Terry McAuliffe (Nikki Fox/AP)

All Virginia Gov. Terry McAuliffe (D) needed was one. If just one measly state Senate seat flipped from GOP to Democratic control in Tuesday’s elections, McAuliffe would have a badly needed foothold in the legislature.

He didn’t get it; Republicans held every seat they controlled going into Election Day.

For McAuliffe, the defeat was particularly bitter. He had done two dozen events for Democratic candidates in the last four days before the elections and cast taking control of the state Senate — which stood at 21 Republicans and 19 Democrats going into the vote — as critical to his governing hopes over his next (and final) two years in office.

With the state House firmly in Republican control, McAuliffe saw a Democratic takeover of the Senate as perhaps his only chance to craft any sort of legacy — a la the budget deal then-Gov. Mark Warner (D) cut in 2004.

“It makes a lot of difference,” McAuliffe told a local TV station in the run-up to the vote. “If I have one chamber that will work with me, then it puts a lot of pressure on the other chamber if one chamber passes safe gun restrictions, investments in K through 12, investments in pre-K.”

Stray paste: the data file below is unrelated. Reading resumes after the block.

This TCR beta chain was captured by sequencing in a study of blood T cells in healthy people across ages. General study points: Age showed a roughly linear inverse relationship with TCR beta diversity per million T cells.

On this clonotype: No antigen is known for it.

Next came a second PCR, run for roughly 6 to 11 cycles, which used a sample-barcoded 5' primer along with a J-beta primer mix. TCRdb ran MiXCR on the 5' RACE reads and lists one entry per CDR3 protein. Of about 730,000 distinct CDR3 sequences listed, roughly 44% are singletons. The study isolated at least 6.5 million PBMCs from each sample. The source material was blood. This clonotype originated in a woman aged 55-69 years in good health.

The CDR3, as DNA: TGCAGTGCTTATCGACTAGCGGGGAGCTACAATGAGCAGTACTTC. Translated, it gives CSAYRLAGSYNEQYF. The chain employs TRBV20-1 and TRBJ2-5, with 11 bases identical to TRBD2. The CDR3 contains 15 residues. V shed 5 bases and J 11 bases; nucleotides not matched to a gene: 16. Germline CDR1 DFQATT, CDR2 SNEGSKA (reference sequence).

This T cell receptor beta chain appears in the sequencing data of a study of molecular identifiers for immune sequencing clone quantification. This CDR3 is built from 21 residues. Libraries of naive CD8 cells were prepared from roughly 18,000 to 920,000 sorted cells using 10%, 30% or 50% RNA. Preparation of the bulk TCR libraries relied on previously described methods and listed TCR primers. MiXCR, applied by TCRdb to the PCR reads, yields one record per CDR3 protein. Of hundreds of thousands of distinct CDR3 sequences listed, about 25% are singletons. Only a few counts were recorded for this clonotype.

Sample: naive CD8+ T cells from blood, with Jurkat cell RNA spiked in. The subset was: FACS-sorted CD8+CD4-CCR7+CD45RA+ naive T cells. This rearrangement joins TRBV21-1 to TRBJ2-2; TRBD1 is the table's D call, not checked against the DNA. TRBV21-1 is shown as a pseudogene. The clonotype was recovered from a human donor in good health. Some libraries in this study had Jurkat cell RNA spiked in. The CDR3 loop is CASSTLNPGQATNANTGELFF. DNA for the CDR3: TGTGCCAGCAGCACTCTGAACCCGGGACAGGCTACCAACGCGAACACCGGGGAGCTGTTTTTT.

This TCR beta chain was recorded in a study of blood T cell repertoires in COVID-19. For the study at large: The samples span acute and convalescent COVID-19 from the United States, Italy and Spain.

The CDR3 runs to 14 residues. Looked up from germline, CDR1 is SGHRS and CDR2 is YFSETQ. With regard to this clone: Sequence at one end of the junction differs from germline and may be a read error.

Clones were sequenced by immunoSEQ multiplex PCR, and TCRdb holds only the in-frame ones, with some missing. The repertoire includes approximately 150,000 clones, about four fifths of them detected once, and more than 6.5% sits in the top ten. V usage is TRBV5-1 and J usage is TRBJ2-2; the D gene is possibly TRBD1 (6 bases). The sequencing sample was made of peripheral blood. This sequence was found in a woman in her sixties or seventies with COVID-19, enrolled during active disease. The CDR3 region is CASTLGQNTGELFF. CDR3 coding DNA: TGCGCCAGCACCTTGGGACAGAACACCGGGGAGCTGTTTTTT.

It was not to be. McAuliffe is now left to labor under a legislature entirely controlled by the opposition party even as he battles the lame-duck status that the commonwealth’s ridiculous and outdated one-term limit on governors confers on him.

Terry McAuliffe, for watching your legacy get lost by a single Senate seat, you had the worst week in Washington. Congrats, or something.

Each week, Chris Cillizza awards the worst week in Washington to an inhabitant of Planet Beltway who stands out for all the wrong reasons. You can check out previous winners or e-mail Cillizza with candidates. You can also read more from Outlook and follow our updates on Facebook and Twitter.